The Finance Minister will today, present the 2010/2011 budget to parliament, the second to be aligned with the rest of EAC member countries whose financial year runs from July to June.
Kenya, Uganda and Tanzania will also be reading out their budgets today in their respective parliaments.
In the new financial year, government will increase spending to boost economic growth which is expected to rebound to 7 percent this year, after reaching 6.5 percent last year.
Economic growth is expected to accelerate further to 8 percent in 2011. “Spending plans will continue to reflect Economic Development Poverty Reduction Strategy (EDPRS) priorities, particularly focusing on priority programmes aimed at boosting economic growth and, in particular, the growth of exports …,” a budget concept paper from the Ministry of Finance reads in part.
In his maiden budget reading, John Rwangombwa will announce an increase in government expenditure by 10 percent to Rwf952.6 billion in 2010/11 from Rwf849.0billion spent in the last financial year.
As a result, Rwanda’s overall fiscal deficit and financing is expected to rise sharply from Rwf77.8 billion (2.4 percent of Gross Domestic Product (GDP) in 2009/2010 to Rwf140.3 billion.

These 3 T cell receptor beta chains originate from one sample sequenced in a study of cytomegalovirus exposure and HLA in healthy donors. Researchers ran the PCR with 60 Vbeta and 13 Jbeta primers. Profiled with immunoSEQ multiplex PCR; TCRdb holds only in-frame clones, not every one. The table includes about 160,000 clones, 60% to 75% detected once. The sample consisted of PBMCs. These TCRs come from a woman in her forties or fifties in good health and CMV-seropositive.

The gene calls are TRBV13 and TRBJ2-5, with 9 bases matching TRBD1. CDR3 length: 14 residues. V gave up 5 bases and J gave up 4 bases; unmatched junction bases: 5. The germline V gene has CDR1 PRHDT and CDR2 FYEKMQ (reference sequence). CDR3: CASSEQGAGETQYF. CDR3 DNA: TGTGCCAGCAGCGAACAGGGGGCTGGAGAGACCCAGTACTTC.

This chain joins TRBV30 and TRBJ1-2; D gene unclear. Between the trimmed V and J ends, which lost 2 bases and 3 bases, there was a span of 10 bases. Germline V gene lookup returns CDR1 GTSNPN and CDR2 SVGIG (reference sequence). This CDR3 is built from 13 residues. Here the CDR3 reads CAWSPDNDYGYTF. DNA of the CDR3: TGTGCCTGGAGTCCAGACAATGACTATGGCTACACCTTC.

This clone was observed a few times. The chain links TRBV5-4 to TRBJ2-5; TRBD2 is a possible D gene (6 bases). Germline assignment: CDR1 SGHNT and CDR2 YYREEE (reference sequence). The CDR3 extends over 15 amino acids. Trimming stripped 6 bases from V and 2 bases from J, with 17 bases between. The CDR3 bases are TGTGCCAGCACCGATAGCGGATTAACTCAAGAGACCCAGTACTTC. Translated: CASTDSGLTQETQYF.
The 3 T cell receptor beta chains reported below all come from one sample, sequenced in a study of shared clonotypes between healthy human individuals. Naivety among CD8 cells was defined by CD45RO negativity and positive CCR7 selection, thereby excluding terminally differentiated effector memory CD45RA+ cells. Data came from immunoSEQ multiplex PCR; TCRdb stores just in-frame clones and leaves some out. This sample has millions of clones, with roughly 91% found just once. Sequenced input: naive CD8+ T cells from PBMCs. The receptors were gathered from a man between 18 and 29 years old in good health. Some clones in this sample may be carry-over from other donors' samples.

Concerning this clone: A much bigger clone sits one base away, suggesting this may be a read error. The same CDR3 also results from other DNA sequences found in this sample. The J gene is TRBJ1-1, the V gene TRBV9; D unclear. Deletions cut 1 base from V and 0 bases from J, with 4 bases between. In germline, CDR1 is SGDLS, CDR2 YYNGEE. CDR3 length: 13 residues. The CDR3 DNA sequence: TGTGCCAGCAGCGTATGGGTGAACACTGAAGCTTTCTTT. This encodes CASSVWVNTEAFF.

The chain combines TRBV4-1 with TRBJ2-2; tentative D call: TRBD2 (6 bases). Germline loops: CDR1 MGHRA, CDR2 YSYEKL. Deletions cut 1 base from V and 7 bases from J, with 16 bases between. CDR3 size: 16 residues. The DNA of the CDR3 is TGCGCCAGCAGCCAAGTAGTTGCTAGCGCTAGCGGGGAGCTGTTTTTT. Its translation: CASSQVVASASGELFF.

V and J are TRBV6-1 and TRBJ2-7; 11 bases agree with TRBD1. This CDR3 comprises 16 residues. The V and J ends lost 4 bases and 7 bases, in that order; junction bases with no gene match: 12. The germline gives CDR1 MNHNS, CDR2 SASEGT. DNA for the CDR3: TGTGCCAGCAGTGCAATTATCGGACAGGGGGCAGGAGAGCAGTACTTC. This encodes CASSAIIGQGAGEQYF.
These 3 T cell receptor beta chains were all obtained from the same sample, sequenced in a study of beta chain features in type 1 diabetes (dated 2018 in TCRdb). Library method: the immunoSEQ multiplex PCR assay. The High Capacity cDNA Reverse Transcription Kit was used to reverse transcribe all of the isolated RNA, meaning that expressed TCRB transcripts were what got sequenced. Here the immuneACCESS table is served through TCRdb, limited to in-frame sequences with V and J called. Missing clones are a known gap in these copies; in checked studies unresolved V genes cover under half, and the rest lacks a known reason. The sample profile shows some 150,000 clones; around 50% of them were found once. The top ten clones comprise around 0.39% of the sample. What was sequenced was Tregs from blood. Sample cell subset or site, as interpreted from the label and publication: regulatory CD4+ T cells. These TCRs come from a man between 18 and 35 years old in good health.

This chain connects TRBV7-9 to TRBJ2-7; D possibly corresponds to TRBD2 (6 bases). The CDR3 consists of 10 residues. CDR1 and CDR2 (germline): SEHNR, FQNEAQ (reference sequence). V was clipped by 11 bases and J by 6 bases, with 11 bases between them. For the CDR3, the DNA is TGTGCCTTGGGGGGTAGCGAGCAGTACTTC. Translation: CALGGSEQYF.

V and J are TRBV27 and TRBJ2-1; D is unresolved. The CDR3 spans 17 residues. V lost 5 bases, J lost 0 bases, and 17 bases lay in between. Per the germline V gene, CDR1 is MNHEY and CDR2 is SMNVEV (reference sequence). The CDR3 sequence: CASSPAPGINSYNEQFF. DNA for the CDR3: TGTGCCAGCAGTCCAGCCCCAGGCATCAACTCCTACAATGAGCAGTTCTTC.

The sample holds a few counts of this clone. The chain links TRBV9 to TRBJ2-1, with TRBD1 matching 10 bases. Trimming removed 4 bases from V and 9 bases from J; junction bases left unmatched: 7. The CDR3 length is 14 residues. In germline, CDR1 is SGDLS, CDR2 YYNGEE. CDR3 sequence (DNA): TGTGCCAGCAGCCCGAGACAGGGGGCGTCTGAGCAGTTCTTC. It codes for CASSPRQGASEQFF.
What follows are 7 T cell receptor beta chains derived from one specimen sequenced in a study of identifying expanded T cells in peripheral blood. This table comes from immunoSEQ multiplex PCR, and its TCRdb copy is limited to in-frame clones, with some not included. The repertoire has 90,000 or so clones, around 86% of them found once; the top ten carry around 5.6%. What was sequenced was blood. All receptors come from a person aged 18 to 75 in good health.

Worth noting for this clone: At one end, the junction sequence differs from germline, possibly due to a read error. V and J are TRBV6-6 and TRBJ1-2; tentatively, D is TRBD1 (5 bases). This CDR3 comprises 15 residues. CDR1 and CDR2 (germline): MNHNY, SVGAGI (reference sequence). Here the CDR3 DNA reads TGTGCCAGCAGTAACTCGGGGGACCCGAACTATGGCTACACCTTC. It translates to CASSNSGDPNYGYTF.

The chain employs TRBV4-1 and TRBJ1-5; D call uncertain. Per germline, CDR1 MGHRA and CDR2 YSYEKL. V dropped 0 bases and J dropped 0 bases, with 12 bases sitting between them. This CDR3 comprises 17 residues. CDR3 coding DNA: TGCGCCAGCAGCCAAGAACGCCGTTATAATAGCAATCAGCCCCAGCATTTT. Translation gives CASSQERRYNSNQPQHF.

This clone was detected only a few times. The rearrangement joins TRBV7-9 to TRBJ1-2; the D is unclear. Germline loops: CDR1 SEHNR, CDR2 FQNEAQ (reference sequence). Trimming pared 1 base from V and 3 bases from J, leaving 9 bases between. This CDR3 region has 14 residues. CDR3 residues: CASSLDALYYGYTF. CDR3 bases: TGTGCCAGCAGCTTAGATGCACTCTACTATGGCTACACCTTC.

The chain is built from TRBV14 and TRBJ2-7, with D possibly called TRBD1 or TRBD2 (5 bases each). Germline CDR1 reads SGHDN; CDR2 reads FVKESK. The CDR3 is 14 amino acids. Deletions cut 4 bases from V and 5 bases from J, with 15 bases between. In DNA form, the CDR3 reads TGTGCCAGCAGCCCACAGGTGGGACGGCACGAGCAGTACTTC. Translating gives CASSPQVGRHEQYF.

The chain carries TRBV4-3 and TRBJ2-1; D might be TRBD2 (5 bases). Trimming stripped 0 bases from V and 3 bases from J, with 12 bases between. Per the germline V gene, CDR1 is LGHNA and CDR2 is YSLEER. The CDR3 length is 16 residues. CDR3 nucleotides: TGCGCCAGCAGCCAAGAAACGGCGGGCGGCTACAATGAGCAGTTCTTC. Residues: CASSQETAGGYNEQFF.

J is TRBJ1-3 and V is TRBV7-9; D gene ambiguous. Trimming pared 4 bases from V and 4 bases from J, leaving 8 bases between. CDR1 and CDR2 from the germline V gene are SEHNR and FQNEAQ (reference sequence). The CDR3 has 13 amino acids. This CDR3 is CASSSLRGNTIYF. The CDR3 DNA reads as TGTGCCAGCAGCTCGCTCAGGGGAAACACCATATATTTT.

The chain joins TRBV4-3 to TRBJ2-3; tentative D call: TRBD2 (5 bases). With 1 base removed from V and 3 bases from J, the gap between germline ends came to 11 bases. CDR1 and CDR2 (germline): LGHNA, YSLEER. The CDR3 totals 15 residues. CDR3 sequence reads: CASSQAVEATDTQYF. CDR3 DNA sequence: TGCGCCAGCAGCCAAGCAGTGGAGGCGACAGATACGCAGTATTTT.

This will push up the budget deficit to 4 percent of GDP in 2010/11.
Presenting his budget estimates to a joint session of Parliament recently, Rwangombwa said that the fraction of the shortfall in the 2009/10 budget which is equivalent to Rwf38.8bn will be financed through foreign borrowing.
Rwanda will also increase domestic borrowing and draw on her reserves to bridge the deficit by 51 percent or Rwf39bn, the Minister said.
According to a budget concept paper from the Ministry of Finance, the draw down of government deposits will be covered by the disbursement of World Bank IDA grant scheduled for the last quarter of 2010.
External support to this year budget is expected to increase by 26.7 percent with direct budget support from development partners increasing to $ 519 million in 2010 from $ 409.6 released last year.
Financial spending with the national resource envelope is categorized into four clusters; infrastructure, productive sector, human development and social sector as well as the governance and sovereignty cluster.
If no significant changes are made to the draft budget proposal, then Human development, social clusters and governance and sovereignty clusters will take the lion’s share of the budget consuming approximately Rwf305 billon or 31, 0 percent of the entire budget respectively.
Though the current budget draft does not propose any new taxes, the Finance Minister is likely to announce structural changes in the tax regime, to boost domestic revenue.